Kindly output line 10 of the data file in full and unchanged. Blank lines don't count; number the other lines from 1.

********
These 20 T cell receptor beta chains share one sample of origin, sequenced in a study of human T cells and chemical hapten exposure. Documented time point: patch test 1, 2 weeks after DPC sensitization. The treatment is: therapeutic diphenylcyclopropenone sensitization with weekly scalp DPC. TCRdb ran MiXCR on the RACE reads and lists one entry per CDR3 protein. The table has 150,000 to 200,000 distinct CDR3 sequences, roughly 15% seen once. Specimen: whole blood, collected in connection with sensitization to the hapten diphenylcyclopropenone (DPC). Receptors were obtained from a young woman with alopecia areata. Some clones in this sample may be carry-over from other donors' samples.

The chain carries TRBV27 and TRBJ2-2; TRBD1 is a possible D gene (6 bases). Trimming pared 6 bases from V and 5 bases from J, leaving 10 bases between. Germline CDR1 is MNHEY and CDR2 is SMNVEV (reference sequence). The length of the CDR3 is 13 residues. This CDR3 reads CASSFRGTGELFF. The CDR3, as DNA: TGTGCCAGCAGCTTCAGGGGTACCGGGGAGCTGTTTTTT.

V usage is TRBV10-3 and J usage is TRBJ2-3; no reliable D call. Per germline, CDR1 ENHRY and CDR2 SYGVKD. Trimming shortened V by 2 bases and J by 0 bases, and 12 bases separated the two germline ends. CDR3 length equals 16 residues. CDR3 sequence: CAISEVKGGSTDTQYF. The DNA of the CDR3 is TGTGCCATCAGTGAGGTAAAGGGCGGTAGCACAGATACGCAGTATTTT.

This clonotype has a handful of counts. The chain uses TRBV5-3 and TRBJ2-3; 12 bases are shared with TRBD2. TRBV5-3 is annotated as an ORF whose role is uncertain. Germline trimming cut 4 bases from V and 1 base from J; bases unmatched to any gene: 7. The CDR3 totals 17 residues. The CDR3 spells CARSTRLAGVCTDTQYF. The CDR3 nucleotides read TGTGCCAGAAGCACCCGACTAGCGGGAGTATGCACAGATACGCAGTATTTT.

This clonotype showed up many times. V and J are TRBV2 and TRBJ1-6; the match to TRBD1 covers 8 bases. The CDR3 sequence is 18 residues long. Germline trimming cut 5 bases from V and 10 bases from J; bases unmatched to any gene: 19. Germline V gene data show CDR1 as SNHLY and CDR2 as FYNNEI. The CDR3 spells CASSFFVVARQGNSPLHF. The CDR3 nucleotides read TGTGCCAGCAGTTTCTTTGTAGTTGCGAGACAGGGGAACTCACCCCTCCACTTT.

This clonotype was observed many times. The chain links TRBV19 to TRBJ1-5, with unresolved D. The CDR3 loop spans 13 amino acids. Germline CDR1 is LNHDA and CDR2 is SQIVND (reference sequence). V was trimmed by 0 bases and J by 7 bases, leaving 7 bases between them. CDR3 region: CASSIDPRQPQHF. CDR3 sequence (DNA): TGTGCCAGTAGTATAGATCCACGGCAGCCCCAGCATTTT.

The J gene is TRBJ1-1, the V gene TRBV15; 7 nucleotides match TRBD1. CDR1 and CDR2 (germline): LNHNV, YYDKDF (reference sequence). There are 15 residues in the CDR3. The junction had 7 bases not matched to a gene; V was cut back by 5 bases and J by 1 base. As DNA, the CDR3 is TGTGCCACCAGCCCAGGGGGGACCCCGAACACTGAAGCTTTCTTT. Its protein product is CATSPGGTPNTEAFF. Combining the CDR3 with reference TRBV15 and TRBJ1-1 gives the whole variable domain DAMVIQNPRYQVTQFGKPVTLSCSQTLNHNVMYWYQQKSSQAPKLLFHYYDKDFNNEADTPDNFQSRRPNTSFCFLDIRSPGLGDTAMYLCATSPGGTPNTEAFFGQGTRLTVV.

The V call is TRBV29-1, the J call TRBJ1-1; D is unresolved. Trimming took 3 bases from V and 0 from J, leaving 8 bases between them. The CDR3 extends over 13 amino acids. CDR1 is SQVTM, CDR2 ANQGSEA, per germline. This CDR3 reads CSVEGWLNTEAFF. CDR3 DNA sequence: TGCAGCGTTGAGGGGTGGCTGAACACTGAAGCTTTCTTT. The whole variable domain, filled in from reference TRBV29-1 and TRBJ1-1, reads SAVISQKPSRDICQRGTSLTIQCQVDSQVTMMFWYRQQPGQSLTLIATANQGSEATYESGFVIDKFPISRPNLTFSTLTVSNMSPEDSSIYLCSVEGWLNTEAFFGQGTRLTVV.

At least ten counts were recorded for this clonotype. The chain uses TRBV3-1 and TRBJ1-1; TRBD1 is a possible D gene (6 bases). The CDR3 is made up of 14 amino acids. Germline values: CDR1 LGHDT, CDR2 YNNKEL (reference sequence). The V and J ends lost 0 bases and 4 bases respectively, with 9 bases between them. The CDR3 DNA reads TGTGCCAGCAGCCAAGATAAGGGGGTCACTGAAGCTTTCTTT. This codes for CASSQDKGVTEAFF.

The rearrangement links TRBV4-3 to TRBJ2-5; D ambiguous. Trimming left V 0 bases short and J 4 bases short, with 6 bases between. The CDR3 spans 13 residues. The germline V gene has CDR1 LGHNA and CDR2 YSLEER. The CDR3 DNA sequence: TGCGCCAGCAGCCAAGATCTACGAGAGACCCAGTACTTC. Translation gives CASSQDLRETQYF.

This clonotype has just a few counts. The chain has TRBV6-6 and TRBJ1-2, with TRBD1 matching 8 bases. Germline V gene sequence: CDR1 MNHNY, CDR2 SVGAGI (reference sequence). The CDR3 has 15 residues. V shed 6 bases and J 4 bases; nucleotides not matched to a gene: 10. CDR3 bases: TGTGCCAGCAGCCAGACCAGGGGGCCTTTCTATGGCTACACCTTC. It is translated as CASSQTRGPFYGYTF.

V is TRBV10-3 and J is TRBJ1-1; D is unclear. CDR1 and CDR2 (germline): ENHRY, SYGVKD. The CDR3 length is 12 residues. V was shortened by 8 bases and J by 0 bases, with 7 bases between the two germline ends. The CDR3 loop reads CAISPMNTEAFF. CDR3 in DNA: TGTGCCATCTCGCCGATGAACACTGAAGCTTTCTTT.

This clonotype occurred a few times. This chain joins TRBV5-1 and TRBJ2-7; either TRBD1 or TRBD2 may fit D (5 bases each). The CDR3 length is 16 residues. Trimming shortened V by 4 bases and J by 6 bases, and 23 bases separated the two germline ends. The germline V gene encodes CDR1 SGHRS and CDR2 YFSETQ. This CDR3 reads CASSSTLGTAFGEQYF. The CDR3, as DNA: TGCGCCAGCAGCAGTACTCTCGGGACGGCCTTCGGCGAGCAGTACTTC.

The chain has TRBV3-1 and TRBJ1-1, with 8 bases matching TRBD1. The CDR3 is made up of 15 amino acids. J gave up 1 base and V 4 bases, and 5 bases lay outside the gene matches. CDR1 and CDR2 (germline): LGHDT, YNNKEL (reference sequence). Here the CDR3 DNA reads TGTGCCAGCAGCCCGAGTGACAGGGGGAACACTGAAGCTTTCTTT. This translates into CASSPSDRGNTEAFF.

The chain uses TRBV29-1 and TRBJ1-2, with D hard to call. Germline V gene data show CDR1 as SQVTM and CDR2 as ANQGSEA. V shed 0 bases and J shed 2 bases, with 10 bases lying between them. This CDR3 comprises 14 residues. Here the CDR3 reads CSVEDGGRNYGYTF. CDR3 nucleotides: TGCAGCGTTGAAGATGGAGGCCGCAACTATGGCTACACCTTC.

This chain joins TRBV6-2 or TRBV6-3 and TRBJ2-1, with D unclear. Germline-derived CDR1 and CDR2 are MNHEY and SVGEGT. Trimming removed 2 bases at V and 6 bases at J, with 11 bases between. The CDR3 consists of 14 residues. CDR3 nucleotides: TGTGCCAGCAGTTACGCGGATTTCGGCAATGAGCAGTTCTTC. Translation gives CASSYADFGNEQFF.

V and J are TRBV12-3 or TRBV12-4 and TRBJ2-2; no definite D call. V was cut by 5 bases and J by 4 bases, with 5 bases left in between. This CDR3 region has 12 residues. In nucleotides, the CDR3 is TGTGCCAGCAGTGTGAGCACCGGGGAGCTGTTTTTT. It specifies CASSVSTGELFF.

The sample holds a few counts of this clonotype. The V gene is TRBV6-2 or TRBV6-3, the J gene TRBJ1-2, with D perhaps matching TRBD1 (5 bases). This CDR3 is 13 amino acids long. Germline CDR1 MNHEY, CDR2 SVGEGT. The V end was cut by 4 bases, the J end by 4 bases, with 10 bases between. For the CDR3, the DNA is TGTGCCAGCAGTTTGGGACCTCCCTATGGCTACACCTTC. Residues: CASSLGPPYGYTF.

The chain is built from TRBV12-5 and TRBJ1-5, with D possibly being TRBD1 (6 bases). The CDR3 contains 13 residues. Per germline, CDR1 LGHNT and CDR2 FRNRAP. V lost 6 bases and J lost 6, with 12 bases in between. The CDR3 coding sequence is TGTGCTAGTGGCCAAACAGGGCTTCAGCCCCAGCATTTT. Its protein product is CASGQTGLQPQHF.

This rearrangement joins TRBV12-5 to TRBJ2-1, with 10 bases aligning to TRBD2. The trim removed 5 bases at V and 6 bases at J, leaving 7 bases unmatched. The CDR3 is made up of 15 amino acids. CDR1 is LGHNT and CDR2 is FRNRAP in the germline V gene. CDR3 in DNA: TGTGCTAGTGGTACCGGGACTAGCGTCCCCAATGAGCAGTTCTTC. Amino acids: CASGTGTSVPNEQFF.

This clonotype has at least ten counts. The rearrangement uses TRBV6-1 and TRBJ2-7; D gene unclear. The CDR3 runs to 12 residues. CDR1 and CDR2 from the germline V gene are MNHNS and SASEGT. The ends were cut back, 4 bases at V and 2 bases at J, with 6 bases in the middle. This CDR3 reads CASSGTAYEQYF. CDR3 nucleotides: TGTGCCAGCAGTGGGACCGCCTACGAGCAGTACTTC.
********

The rearrangement links TRBV4-3 to TRBJ2-5; D ambiguous. Trimming left V 0 bases short and J 4 bases short, with 6 bases between. The CDR3 spans 13 residues. The germline V gene has CDR1 LGHNA and CDR2 YSLEER. The CDR3 DNA sequence: TGCGCCAGCAGCCAAGATCTACGAGAGACCCAGTACTTC. Translation gives CASSQDLRETQYF.